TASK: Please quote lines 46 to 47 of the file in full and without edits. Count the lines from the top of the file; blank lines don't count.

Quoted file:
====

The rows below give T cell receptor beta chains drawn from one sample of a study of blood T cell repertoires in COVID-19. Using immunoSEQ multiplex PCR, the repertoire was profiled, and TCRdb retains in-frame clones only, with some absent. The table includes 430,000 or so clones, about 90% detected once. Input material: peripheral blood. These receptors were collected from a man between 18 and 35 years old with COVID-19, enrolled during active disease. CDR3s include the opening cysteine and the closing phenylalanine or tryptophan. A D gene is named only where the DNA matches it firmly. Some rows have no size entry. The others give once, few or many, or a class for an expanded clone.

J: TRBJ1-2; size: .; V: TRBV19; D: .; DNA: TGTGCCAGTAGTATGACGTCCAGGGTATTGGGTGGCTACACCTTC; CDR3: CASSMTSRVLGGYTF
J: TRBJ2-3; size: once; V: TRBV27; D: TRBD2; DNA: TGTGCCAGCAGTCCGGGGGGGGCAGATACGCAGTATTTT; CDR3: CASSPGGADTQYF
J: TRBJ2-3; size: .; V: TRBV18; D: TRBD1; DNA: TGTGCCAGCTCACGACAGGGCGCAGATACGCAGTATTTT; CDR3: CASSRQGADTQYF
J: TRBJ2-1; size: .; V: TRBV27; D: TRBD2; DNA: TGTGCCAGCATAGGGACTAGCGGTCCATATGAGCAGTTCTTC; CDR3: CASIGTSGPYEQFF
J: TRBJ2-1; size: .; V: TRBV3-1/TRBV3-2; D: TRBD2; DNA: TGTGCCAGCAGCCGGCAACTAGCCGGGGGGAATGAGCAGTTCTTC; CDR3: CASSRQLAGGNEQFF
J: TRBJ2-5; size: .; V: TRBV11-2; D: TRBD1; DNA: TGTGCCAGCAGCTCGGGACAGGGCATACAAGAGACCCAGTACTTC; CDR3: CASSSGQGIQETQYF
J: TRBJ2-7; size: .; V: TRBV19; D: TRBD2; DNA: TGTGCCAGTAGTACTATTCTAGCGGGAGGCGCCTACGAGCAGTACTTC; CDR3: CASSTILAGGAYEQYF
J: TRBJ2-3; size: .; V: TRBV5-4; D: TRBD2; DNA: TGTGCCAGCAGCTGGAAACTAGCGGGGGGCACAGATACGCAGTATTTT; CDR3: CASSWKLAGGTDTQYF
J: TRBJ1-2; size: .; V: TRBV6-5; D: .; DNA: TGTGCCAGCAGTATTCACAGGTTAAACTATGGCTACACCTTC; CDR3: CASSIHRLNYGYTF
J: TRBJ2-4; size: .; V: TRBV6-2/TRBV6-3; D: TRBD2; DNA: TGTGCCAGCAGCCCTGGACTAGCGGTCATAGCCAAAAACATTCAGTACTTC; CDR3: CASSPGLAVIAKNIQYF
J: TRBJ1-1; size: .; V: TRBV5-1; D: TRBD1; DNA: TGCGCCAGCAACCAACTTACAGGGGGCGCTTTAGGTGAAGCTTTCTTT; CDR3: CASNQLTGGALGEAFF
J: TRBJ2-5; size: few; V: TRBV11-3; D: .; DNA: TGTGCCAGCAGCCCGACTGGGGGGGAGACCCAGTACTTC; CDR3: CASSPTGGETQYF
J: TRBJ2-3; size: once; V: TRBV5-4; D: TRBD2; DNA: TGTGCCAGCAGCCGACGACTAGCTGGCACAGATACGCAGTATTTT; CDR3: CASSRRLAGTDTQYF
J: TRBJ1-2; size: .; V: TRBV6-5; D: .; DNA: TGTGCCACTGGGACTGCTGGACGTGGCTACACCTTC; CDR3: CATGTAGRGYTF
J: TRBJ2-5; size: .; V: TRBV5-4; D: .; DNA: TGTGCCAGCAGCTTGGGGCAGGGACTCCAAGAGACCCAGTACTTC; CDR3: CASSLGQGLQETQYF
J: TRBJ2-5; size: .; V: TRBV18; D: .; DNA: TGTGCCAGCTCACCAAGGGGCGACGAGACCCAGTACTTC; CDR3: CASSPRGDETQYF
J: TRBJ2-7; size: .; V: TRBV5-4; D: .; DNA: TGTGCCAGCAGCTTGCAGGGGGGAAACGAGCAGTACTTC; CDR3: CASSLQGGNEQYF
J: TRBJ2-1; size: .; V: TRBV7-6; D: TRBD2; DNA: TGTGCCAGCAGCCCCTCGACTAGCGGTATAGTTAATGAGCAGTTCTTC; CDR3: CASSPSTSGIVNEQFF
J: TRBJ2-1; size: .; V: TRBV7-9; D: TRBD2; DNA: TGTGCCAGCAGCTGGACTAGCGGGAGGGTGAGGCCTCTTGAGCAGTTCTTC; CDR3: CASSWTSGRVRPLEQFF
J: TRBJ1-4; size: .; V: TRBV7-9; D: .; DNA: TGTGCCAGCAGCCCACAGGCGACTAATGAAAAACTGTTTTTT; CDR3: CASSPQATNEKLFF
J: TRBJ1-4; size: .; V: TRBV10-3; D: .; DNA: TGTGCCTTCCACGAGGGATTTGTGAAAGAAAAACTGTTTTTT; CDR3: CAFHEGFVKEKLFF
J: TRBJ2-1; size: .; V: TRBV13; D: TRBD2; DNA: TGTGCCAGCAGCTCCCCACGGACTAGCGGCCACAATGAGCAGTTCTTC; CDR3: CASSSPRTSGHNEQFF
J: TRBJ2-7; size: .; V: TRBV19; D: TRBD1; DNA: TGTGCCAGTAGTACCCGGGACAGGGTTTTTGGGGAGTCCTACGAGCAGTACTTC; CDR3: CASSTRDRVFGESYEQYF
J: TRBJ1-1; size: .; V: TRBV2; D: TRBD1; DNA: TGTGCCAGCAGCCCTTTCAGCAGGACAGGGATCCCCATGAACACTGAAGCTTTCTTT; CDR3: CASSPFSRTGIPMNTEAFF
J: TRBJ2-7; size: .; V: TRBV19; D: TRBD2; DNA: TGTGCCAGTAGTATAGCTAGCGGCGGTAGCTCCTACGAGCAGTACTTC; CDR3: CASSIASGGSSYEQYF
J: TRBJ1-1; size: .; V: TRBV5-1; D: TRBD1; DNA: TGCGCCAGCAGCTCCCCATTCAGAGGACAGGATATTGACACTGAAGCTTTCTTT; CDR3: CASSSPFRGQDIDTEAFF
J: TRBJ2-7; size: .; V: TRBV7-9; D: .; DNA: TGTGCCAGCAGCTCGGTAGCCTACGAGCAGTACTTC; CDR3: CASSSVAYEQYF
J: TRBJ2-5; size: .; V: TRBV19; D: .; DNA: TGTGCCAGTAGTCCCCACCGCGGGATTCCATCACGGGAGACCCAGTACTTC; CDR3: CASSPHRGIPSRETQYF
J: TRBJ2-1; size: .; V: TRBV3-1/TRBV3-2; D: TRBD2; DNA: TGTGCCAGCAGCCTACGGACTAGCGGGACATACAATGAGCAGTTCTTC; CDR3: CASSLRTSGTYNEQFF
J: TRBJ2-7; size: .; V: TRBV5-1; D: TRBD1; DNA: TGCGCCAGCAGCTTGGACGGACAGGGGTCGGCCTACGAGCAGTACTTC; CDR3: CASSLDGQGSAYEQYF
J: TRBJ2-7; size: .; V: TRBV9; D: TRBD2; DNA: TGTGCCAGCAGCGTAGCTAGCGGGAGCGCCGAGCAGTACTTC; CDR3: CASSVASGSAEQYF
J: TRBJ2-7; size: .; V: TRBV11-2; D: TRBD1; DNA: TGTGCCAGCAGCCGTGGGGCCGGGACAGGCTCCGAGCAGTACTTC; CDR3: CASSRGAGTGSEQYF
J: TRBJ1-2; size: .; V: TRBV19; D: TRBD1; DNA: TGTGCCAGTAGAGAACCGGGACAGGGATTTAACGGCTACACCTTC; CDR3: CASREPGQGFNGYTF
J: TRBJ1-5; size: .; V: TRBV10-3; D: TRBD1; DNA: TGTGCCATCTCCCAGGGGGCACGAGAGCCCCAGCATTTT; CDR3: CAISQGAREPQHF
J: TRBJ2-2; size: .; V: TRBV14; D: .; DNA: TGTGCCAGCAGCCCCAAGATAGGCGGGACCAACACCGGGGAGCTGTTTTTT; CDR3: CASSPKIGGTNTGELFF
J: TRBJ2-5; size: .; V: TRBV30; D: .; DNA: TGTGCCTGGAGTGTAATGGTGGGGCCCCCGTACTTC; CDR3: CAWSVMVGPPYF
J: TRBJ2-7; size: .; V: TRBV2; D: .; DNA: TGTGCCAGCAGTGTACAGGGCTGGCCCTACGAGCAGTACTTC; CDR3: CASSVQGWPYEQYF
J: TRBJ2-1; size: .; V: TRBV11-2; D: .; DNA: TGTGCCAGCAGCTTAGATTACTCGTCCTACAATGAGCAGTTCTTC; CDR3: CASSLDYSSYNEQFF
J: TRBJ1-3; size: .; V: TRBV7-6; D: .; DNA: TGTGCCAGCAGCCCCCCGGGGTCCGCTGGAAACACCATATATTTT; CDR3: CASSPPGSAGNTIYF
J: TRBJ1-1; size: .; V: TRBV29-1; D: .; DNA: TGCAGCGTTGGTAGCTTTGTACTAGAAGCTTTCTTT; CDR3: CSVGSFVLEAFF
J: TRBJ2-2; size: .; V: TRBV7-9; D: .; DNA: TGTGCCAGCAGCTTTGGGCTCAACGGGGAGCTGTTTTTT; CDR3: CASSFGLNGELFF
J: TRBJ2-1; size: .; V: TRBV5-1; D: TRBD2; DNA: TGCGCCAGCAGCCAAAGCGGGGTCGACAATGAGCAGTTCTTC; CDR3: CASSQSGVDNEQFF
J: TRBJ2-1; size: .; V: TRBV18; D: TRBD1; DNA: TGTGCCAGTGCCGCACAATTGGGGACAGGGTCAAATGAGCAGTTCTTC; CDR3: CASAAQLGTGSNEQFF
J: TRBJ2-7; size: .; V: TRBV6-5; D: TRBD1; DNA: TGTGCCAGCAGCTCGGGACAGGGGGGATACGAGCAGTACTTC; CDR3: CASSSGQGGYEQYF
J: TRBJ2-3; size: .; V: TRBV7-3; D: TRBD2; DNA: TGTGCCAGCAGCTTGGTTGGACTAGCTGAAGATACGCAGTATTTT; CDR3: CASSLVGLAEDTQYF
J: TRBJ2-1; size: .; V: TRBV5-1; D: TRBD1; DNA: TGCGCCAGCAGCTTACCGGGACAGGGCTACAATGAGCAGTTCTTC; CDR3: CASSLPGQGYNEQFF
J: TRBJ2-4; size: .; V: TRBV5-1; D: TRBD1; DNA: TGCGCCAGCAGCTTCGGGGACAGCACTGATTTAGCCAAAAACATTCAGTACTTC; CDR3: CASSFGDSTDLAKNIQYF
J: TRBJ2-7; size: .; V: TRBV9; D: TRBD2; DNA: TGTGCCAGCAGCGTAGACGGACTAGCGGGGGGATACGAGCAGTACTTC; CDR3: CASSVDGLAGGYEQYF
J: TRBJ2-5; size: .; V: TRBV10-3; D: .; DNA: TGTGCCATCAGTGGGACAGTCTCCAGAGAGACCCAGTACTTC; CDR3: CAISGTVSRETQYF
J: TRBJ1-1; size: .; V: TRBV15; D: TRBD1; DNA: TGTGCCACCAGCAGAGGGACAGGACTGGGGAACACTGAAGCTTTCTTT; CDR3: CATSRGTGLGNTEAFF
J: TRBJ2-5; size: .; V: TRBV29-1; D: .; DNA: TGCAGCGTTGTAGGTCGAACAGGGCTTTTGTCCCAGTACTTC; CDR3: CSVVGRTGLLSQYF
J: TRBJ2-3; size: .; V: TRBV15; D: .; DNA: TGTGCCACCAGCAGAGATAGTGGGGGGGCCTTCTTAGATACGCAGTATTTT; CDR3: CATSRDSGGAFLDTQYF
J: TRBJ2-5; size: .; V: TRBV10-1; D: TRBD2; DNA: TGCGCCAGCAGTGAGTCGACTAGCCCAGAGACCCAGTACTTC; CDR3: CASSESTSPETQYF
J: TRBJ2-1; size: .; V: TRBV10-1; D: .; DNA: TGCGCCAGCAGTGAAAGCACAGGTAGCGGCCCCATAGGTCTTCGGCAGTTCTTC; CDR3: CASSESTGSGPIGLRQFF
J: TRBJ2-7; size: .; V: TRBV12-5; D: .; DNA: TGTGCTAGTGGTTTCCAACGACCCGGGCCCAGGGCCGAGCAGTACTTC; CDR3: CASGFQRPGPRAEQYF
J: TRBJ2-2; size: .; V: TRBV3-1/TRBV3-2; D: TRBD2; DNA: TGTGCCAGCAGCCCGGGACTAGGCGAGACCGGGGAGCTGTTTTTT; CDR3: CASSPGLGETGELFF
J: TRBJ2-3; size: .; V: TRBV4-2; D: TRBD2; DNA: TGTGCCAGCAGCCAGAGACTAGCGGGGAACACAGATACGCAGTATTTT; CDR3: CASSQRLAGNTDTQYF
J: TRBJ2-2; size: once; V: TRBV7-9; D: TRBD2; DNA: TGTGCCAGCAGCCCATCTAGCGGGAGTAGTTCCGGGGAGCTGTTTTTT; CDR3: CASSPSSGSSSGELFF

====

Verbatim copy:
J: TRBJ2-3; size: .; V: TRBV7-3; D: TRBD2; DNA: TGTGCCAGCAGCTTGGTTGGACTAGCTGAAGATACGCAGTATTTT; CDR3: CASSLVGLAEDTQYF
J: TRBJ2-1; size: .; V: TRBV5-1; D: TRBD1; DNA: TGCGCCAGCAGCTTACCGGGACAGGGCTACAATGAGCAGTTCTTC; CDR3: CASSLPGQGYNEQFF